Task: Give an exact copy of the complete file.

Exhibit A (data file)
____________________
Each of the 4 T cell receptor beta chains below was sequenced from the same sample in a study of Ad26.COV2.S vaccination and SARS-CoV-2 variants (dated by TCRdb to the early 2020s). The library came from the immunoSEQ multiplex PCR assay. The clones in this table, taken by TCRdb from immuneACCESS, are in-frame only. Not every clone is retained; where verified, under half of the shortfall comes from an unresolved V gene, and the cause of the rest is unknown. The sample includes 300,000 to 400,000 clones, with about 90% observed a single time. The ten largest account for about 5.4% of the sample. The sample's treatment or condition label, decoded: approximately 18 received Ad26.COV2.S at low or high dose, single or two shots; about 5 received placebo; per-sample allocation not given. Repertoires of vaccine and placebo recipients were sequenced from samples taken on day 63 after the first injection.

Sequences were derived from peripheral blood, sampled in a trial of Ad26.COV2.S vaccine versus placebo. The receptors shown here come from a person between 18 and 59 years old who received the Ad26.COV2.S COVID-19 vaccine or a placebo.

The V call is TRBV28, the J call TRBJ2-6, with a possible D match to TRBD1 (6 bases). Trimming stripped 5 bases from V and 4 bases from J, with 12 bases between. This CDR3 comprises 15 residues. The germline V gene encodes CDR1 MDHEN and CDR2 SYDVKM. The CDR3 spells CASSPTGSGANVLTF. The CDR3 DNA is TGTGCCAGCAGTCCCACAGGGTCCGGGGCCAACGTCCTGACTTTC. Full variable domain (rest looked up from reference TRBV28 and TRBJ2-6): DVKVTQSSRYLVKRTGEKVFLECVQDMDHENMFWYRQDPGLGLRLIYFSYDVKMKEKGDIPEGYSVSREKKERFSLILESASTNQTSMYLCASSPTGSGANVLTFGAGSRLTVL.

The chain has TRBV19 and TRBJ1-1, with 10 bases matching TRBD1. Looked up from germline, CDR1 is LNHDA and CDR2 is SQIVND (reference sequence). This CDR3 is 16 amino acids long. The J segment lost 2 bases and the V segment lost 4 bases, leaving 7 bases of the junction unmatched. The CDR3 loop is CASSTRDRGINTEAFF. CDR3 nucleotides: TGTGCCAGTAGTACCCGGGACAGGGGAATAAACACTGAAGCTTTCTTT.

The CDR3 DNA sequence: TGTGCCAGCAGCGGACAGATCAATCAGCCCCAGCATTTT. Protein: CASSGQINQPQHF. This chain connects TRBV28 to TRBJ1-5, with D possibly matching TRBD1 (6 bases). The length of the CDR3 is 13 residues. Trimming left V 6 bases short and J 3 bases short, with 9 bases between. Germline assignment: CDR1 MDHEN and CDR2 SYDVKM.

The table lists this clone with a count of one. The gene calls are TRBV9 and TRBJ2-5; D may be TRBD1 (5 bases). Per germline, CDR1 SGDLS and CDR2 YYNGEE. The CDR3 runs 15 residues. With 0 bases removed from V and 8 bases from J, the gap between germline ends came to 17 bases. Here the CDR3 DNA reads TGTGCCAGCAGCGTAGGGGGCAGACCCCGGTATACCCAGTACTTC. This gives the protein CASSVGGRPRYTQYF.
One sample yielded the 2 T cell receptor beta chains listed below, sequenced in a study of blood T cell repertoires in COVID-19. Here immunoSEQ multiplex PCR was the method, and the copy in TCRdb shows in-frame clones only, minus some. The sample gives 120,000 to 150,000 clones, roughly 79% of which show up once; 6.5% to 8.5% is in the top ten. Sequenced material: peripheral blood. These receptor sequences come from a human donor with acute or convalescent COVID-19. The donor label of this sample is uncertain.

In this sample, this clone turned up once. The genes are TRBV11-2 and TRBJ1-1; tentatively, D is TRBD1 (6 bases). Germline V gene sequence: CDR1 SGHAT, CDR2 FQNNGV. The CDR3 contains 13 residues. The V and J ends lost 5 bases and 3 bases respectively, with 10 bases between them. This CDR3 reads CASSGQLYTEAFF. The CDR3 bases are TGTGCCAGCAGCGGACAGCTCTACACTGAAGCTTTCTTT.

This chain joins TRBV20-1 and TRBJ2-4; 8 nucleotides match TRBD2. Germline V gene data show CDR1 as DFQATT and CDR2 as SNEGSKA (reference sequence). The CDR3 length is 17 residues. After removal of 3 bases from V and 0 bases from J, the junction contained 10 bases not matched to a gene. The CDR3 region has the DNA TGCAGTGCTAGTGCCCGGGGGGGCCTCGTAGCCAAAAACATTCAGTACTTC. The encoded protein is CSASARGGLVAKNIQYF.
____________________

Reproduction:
Each of the 4 T cell receptor beta chains below was sequenced from the same sample in a study of Ad26.COV2.S vaccination and SARS-CoV-2 variants (dated by TCRdb to the early 2020s). The library came from the immunoSEQ multiplex PCR assay. The clones in this table, taken by TCRdb from immuneACCESS, are in-frame only. Not every clone is retained; where verified, under half of the shortfall comes from an unresolved V gene, and the cause of the rest is unknown. The sample includes 300,000 to 400,000 clones, with about 90% observed a single time. The ten largest account for about 5.4% of the sample. The sample's treatment or condition label, decoded: approximately 18 received Ad26.COV2.S at low or high dose, single or two shots; about 5 received placebo; per-sample allocation not given. Repertoires of vaccine and placebo recipients were sequenced from samples taken on day 63 after the first injection.

Sequences were derived from peripheral blood, sampled in a trial of Ad26.COV2.S vaccine versus placebo. The receptors shown here come from a person between 18 and 59 years old who received the Ad26.COV2.S COVID-19 vaccine or a placebo.

The V call is TRBV28, the J call TRBJ2-6, with a possible D match to TRBD1 (6 bases). Trimming stripped 5 bases from V and 4 bases from J, with 12 bases between. This CDR3 comprises 15 residues. The germline V gene encodes CDR1 MDHEN and CDR2 SYDVKM. The CDR3 spells CASSPTGSGANVLTF. The CDR3 DNA is TGTGCCAGCAGTCCCACAGGGTCCGGGGCCAACGTCCTGACTTTC. Full variable domain (rest looked up from reference TRBV28 and TRBJ2-6): DVKVTQSSRYLVKRTGEKVFLECVQDMDHENMFWYRQDPGLGLRLIYFSYDVKMKEKGDIPEGYSVSREKKERFSLILESASTNQTSMYLCASSPTGSGANVLTFGAGSRLTVL.

The chain has TRBV19 and TRBJ1-1, with 10 bases matching TRBD1. Looked up from germline, CDR1 is LNHDA and CDR2 is SQIVND (reference sequence). This CDR3 is 16 amino acids long. The J segment lost 2 bases and the V segment lost 4 bases, leaving 7 bases of the junction unmatched. The CDR3 loop is CASSTRDRGINTEAFF. CDR3 nucleotides: TGTGCCAGTAGTACCCGGGACAGGGGAATAAACACTGAAGCTTTCTTT.

The CDR3 DNA sequence: TGTGCCAGCAGCGGACAGATCAATCAGCCCCAGCATTTT. Protein: CASSGQINQPQHF. This chain connects TRBV28 to TRBJ1-5, with D possibly matching TRBD1 (6 bases). The length of the CDR3 is 13 residues. Trimming left V 6 bases short and J 3 bases short, with 9 bases between. Germline assignment: CDR1 MDHEN and CDR2 SYDVKM.

The table lists this clone with a count of one. The gene calls are TRBV9 and TRBJ2-5; D may be TRBD1 (5 bases). Per germline, CDR1 SGDLS and CDR2 YYNGEE. The CDR3 runs 15 residues. With 0 bases removed from V and 8 bases from J, the gap between germline ends came to 17 bases. Here the CDR3 DNA reads TGTGCCAGCAGCGTAGGGGGCAGACCCCGGTATACCCAGTACTTC. This gives the protein CASSVGGRPRYTQYF.
One sample yielded the 2 T cell receptor beta chains listed below, sequenced in a study of blood T cell repertoires in COVID-19. Here immunoSEQ multiplex PCR was the method, and the copy in TCRdb shows in-frame clones only, minus some. The sample gives 120,000 to 150,000 clones, roughly 79% of which show up once; 6.5% to 8.5% is in the top ten. Sequenced material: peripheral blood. These receptor sequences come from a human donor with acute or convalescent COVID-19. The donor label of this sample is uncertain.

In this sample, this clone turned up once. The genes are TRBV11-2 and TRBJ1-1; tentatively, D is TRBD1 (6 bases). Germline V gene sequence: CDR1 SGHAT, CDR2 FQNNGV. The CDR3 contains 13 residues. The V and J ends lost 5 bases and 3 bases respectively, with 10 bases between them. This CDR3 reads CASSGQLYTEAFF. The CDR3 bases are TGTGCCAGCAGCGGACAGCTCTACACTGAAGCTTTCTTT.

This chain joins TRBV20-1 and TRBJ2-4; 8 nucleotides match TRBD2. Germline V gene data show CDR1 as DFQATT and CDR2 as SNEGSKA (reference sequence). The CDR3 length is 17 residues. After removal of 3 bases from V and 0 bases from J, the junction contained 10 bases not matched to a gene. The CDR3 region has the DNA TGCAGTGCTAGTGCCCGGGGGGGCCTCGTAGCCAAAAACATTCAGTACTTC. The encoded protein is CSASARGGLVAKNIQYF.